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Things I wish I knew before my freshman year of college

The opinions expressed in this article are the writer’s own and do not reflect the views of Her Campus.
This article is written by a student writer from the Her Campus at Bradley U chapter.

Let me start by saying this list is based solely on my experience. Everyone will have a different experience during their first year of college.This article is just my way of sharing my experiences and what I have learned. For the most part, I will be discussing general college tips; however, I may mention a few things that are specific to the university I attend.

I started my first year at Bradley University in the fall of 2021, and now I am beginning my junior year. Freshman year feels like ages ago, but also like it was yesterday all at the same time. Over these past few years I have learned so much about life. Thankfully, I am not the same person I was the day I moved-in freshman year. Even if time travel was possible, I don’t think I would go back and change a thing. Everything I have experienced in college has made me more wise. Like it or not, those experiences are part of who you are, and I don’t want to deny myself the ability to use them to grow.

In a previous article of mine I wrote about some of the social aspects. However, this article is about my experiences when it comes to adjusting to the academic aspects of college.

College was not at all what I expected. Most high school teachers that preach they are preparing you for college are dead-wrong. Chances are, they haven’t taught you crucial social skills; academic prioritizing; effective techniques for being an adult; or how to balancing classes, work, homework, mental health, physical health and friends. I know that may sound intimidating, and it certainly can be if you go into the situation blindly. No matter what, you will find your footing and get the hang of it. Now on to the long await list of things I wish I knew when starting my freshman year of college.

Some people just have a natural ability to focus on school. I, however, am not one of those people. Therefore, when given the freedom to make a lot of my own decisions, I definitely picked the wrong priorities. My first semester of college was pretty in line with my academics in high school — I have always been an A/B student. Unfortunately, things did not go that well second semester. That semester, I failed three of the four classes I was taking and dropped my GPA to a 1.75. Yeah … not one of my proudest moments. Because of how low my GPA got I lost all of my financial aid, including both government and university issued aid. Everyone always told me to keep a good GPA because it will be hard to get it back up. I treated that advice like it was coming from prehistoric times. Let me tell you, they were absolutely correct. Because of that one semester, I am still trying to get my GPA back up to the full financial aid requirements. A great mantra I wish I took seriously my freshman year is, “your GPA can drop fast and effortlessly, but it is exponentially harder to raise it back up.”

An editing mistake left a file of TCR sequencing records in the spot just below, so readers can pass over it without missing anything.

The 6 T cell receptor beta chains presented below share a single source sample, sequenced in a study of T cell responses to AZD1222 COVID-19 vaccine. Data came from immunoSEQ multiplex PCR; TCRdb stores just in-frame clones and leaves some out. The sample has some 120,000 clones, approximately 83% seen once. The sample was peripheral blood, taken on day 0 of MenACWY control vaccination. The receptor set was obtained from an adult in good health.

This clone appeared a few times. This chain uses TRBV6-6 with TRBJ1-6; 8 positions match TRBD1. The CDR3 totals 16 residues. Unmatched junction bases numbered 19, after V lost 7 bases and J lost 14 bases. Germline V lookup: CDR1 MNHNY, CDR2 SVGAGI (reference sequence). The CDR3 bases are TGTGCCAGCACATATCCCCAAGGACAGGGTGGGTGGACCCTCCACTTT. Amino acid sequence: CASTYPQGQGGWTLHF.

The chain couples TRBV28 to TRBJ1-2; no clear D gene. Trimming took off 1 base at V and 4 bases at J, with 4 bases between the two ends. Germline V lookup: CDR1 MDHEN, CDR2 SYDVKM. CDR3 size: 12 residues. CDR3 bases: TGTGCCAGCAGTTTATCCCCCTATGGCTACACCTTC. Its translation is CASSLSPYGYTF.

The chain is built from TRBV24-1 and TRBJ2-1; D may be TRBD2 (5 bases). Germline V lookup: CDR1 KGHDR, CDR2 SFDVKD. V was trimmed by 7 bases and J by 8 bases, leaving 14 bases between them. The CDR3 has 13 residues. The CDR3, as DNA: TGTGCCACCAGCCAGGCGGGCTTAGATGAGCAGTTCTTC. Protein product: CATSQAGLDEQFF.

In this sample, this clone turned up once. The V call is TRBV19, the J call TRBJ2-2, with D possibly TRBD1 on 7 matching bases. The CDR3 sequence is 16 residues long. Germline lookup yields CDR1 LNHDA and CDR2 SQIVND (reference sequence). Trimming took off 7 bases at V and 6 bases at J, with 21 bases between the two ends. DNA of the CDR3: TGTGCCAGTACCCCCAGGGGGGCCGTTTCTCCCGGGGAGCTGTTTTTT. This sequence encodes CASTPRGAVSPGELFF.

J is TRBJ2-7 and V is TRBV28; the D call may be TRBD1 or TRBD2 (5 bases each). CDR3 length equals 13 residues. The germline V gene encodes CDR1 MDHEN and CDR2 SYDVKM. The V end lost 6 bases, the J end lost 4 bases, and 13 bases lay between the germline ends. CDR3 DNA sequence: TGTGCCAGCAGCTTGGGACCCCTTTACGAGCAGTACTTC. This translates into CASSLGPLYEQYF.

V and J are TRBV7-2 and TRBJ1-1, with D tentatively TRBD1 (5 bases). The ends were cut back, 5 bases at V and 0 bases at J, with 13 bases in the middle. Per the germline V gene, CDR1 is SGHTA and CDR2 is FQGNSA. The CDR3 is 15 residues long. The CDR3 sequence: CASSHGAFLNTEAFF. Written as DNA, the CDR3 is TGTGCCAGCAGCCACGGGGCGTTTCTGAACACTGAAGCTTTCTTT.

Staying on top of assignments and tests can be a lot. You are taking four to six courses, and each one is assigning homework like they are the only class you are taking. It is important to stay organized. However, there isn’t just one way to do it. I have tried a variety of things. If you don’t already know what your preferred method of organization is, finding it will be a bit of trial and error. So far, I have tried paper planners, a physical calendar, Google calendar, Google sheets, phone reminders and so many more. I created a fun little method for staying on top of school. Brace yourselves, I call it the due-do list. I won’t judge if you laughed at the name — I always do. Anyways, I list the days of the week and designate what color pen is for “due” and which is for “do.” Obviously, it doesn’t have to be colors, as long as you can tell them apart. From there I write down everything that is due with the corresponding day that week. I then work out my schedule and determine what things I want to work on each day. Thus designating what days I want to do each assignment and ensure nothing fully falls through the cracks.

I would also recommend using the resources your school provides. When it comes to your major’s requirements and what classes you have/need. Personally, I always find myself worrying about getting everything I need for my major and minors done in time to graduate. This makes me plan way ahead when it comes to courses. For instance, Bradley University uses the site uAchieve. This site produces audits of your courses. I use this site to see what requirements I have completed and which I still need to complete. It is really helpful because everything is in one spot. Another place to find your requirements is your school’s website. At Bradley they provide a brief overview of everything that is needed to complete your major and/or minor(s).

Your freshman year experience will not be the same as mine. That’s okay! Take each day as it comes, and embrace every little detail of those experiences.

Josie Smith

Bradley U '25

I'm a junior, journalism major at Bradley University! I love serving as this chapter's editor-in-chief.